Saturday, November 01, 2008

Halloween Candy

My neighborhood is rife with the signs of Halloween retail excess - plastic cobwebs, ghosts, ghouls and jack-o-lanterns. J was not able to decide who she wanted to be or "represent" until the end and did not end up going trick or treating. After a very long week at work, I could not be more relieved - for once J's inability to pick out the clothes she wants to wear on time worked entirely to my advantage. Every time a holiday comes along, I think about how commercialization has killed the intrinsic meaning and joy associated with them. Halloween is becoming more and more "plasticky" with every passing year or so it seems to me.

Close to J's bedtime, on my way back from throwing out the trash, that I ran into a neighbor who was walking her dog. She stopped me and said "I have been waiting for kids to come trick or treating all evening but no one came to my house. I don't have children of my own. Please take some candy for yours" She handed me a handful of candy bars. It was an overwhelmingly sad moment as I imagined this older woman ready with treats in anticipation of kids who never come come for them to her door, kids who have other places to go and other things to do - fun Halloween parties perhaps.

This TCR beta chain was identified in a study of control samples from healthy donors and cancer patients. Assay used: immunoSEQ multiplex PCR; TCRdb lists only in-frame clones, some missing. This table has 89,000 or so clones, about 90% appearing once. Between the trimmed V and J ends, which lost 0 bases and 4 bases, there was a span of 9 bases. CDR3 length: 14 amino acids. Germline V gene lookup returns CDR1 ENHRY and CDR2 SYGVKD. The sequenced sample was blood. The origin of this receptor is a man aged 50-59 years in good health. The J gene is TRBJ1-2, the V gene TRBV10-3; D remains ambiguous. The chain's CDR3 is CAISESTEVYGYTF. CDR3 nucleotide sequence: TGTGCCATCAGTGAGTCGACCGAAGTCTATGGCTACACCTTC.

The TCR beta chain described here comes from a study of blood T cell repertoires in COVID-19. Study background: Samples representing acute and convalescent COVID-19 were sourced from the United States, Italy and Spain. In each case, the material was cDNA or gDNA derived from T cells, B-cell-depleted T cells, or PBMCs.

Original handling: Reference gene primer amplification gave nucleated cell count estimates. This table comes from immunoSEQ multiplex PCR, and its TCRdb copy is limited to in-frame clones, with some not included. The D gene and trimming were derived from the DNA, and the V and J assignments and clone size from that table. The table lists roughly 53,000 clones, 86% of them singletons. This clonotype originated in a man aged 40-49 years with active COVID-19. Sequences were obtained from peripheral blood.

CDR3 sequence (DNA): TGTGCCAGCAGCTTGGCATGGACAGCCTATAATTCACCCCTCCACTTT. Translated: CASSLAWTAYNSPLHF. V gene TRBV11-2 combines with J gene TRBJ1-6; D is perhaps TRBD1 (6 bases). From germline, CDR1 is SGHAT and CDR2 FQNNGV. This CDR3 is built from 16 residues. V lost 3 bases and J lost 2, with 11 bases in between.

I also thought about my own child who stayed indoors because she could not settle on a costume to wear - stumped by the bewildering range of options. And here I was making a connection between two people who if they had met would have made each others day happier. As I walked indoors, I thought about the remnants of the human touch in a plasticized holiday - about how I was bearing it in my own hands. It was a good feeling.

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